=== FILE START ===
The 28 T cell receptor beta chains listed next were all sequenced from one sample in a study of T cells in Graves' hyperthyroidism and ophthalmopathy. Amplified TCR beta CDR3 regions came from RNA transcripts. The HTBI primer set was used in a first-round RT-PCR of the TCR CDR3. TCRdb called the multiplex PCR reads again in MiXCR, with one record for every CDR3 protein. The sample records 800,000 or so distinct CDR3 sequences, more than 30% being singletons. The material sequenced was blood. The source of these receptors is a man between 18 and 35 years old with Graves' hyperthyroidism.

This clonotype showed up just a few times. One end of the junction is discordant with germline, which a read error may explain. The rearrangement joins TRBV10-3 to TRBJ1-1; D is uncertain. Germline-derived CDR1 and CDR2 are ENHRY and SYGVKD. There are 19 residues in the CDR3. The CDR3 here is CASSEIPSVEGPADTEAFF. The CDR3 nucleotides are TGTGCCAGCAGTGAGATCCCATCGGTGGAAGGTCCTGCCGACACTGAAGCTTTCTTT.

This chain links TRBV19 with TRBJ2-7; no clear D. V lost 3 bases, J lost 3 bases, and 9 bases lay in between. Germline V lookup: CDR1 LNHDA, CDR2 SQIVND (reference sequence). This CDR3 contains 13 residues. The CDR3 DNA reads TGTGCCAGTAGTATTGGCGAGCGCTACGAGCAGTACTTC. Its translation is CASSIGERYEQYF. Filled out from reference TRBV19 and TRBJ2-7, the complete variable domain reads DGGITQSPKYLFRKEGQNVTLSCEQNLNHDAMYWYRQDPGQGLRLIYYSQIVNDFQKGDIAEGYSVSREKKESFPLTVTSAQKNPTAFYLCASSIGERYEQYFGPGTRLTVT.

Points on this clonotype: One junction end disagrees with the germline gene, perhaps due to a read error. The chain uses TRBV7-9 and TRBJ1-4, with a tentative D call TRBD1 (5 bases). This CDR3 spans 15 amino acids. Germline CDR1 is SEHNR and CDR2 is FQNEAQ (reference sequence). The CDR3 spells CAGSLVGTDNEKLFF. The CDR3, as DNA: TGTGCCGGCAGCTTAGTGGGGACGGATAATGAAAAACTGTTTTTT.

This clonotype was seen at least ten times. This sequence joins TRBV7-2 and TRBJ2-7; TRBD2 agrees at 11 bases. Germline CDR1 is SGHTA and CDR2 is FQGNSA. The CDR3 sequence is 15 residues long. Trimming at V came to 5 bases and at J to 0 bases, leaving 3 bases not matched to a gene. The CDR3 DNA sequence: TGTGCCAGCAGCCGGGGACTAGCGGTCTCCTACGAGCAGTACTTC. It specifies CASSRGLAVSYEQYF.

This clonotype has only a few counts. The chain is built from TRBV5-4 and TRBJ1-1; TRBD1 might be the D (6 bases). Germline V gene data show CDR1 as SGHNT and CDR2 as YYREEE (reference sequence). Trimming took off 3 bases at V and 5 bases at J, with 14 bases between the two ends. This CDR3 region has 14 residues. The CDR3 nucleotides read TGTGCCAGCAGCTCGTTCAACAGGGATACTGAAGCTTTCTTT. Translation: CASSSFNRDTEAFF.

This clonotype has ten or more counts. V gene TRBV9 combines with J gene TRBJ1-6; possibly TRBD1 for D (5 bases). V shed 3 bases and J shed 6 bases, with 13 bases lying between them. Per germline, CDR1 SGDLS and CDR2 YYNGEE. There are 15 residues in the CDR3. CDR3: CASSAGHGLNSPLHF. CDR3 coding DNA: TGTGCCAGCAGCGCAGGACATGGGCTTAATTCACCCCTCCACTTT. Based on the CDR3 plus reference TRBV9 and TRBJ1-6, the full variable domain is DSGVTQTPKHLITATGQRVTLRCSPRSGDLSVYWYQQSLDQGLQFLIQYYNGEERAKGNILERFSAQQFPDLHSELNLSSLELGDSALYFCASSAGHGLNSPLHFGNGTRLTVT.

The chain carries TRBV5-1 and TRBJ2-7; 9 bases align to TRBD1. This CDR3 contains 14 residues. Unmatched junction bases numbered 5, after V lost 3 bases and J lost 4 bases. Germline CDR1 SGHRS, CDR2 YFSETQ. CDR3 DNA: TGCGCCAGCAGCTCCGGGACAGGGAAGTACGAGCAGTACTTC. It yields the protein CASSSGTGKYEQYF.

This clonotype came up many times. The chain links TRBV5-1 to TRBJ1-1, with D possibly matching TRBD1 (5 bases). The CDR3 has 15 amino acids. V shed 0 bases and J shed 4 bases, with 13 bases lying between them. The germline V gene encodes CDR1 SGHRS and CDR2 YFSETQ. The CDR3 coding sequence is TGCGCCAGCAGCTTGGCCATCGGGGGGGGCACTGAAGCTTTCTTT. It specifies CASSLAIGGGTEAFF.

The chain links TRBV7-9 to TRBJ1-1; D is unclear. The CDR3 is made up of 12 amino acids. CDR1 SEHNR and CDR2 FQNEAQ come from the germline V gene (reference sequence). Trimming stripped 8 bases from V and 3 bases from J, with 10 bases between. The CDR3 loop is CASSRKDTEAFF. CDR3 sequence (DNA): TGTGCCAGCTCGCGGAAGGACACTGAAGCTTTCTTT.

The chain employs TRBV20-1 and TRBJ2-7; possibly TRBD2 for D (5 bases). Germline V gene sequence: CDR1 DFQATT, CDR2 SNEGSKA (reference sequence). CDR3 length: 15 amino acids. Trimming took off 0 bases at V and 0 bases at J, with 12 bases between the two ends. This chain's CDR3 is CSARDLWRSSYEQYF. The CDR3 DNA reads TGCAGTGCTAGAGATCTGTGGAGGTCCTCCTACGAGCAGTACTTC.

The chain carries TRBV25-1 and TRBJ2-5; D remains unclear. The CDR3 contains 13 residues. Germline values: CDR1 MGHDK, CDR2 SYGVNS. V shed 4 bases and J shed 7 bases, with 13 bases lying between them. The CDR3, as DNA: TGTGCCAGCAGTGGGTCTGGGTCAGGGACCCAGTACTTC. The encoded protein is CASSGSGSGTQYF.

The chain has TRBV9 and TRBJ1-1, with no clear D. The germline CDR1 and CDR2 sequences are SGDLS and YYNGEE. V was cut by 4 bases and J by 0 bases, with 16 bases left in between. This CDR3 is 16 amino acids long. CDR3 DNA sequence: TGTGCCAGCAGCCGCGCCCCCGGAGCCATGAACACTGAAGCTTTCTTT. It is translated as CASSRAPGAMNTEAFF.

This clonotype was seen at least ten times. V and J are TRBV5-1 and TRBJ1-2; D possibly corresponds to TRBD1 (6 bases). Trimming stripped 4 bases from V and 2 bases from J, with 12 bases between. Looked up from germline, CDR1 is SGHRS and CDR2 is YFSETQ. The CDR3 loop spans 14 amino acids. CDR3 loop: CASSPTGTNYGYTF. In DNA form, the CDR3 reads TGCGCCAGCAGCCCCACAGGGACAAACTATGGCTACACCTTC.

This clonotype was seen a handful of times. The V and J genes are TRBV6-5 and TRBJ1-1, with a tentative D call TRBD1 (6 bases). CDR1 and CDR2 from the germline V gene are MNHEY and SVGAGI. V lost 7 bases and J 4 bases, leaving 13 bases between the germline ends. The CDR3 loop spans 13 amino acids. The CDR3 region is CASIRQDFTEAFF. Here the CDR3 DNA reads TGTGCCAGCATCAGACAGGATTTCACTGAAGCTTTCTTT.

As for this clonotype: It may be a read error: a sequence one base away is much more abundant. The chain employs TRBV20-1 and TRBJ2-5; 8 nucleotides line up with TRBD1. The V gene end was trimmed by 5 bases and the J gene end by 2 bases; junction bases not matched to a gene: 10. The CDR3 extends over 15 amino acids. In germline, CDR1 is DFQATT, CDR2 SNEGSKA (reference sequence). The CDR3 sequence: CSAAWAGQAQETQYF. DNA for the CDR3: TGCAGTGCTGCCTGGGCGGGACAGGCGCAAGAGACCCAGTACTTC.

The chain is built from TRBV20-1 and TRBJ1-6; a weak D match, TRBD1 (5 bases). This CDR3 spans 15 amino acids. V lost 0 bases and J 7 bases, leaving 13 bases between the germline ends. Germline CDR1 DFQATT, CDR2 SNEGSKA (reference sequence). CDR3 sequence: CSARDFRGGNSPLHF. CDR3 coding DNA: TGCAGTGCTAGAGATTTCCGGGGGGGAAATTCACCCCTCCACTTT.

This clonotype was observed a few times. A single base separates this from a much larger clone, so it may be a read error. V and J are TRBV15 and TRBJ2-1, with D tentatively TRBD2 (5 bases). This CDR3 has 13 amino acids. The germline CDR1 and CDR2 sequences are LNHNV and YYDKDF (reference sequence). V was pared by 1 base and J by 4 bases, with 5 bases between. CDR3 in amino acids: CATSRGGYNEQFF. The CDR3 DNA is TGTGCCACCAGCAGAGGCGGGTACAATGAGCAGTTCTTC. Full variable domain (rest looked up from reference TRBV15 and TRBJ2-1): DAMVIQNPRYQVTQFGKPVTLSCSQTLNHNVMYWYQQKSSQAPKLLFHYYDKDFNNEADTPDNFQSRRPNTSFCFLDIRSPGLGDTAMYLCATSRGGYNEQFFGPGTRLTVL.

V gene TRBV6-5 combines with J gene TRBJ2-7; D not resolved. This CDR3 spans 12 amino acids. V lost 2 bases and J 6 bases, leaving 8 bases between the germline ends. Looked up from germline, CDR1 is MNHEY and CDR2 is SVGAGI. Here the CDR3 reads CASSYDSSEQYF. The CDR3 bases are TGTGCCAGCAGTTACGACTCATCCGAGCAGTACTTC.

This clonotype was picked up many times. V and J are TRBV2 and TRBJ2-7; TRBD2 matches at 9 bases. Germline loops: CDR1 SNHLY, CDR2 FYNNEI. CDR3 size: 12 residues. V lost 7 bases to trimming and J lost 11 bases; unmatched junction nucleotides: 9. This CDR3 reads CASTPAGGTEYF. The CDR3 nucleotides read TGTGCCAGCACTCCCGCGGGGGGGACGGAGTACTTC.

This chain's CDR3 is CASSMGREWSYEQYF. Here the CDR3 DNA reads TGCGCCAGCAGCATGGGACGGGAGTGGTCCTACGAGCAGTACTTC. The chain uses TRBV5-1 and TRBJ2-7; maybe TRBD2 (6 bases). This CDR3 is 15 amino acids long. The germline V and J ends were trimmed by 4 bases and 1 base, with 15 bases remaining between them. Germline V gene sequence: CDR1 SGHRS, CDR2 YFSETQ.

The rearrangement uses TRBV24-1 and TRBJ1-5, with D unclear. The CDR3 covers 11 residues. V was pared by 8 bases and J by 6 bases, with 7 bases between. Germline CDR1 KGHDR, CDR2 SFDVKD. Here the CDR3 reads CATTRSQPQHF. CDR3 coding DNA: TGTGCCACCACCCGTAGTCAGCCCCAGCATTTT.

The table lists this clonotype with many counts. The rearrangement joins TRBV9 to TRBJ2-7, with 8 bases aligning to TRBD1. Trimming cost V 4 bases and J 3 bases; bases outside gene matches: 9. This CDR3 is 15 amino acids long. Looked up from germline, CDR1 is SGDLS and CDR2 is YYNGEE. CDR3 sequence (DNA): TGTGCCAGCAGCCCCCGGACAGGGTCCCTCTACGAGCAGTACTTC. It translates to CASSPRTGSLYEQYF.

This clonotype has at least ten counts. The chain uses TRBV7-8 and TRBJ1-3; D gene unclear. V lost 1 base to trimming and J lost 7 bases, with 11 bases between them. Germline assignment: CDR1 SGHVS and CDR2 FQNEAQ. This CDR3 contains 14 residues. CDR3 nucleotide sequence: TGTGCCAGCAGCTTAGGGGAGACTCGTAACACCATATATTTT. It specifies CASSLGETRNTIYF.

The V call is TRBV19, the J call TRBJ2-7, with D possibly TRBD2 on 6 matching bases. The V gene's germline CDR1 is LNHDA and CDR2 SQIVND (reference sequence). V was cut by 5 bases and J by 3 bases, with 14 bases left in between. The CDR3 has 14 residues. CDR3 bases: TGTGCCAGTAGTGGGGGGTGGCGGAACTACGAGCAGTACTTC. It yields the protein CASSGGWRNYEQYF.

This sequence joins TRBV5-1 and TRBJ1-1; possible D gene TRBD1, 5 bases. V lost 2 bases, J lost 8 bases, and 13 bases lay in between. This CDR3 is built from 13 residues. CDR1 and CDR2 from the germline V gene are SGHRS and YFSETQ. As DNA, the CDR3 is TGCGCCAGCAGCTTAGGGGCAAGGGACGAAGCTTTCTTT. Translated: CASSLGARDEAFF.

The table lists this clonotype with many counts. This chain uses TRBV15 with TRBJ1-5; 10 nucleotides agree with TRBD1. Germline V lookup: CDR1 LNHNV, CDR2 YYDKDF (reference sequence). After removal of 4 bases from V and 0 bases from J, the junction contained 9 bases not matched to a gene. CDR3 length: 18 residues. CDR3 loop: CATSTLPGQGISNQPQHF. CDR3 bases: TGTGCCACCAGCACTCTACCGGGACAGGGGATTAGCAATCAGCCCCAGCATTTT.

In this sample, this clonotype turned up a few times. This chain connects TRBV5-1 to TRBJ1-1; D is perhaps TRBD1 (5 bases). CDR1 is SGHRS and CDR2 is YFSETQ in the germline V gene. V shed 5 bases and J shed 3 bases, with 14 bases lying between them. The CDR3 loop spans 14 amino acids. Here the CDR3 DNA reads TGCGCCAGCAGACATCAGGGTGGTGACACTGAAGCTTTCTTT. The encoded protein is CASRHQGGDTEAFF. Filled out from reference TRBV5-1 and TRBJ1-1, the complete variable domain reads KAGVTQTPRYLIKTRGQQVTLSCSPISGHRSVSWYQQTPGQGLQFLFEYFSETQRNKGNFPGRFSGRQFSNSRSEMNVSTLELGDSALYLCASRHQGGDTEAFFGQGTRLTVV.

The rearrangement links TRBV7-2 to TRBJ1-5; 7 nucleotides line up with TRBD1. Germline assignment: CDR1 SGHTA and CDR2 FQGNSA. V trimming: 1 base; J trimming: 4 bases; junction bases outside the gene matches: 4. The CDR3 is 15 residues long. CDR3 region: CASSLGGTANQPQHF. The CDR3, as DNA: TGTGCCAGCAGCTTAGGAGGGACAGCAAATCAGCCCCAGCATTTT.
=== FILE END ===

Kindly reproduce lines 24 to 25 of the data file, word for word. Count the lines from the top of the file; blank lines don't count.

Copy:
This clonotype has at least ten counts. The chain uses TRBV7-8 and TRBJ1-3; D gene unclear. V lost 1 base to trimming and J lost 7 bases, with 11 bases between them. Germline assignment: CDR1 SGHVS and CDR2 FQNEAQ. This CDR3 contains 14 residues. CDR3 nucleotide sequence: TGTGCCAGCAGCTTAGGGGAGACTCGTAACACCATATATTTT. It specifies CASSLGETRNTIYF.

The V call is TRBV19, the J call TRBJ2-7, with D possibly TRBD2 on 6 matching bases. The V gene's germline CDR1 is LNHDA and CDR2 SQIVND (reference sequence). V was cut by 5 bases and J by 3 bases, with 14 bases left in between. The CDR3 has 14 residues. CDR3 bases: TGTGCCAGTAGTGGGGGGTGGCGGAACTACGAGCAGTACTTC. It yields the protein CASSGGWRNYEQYF.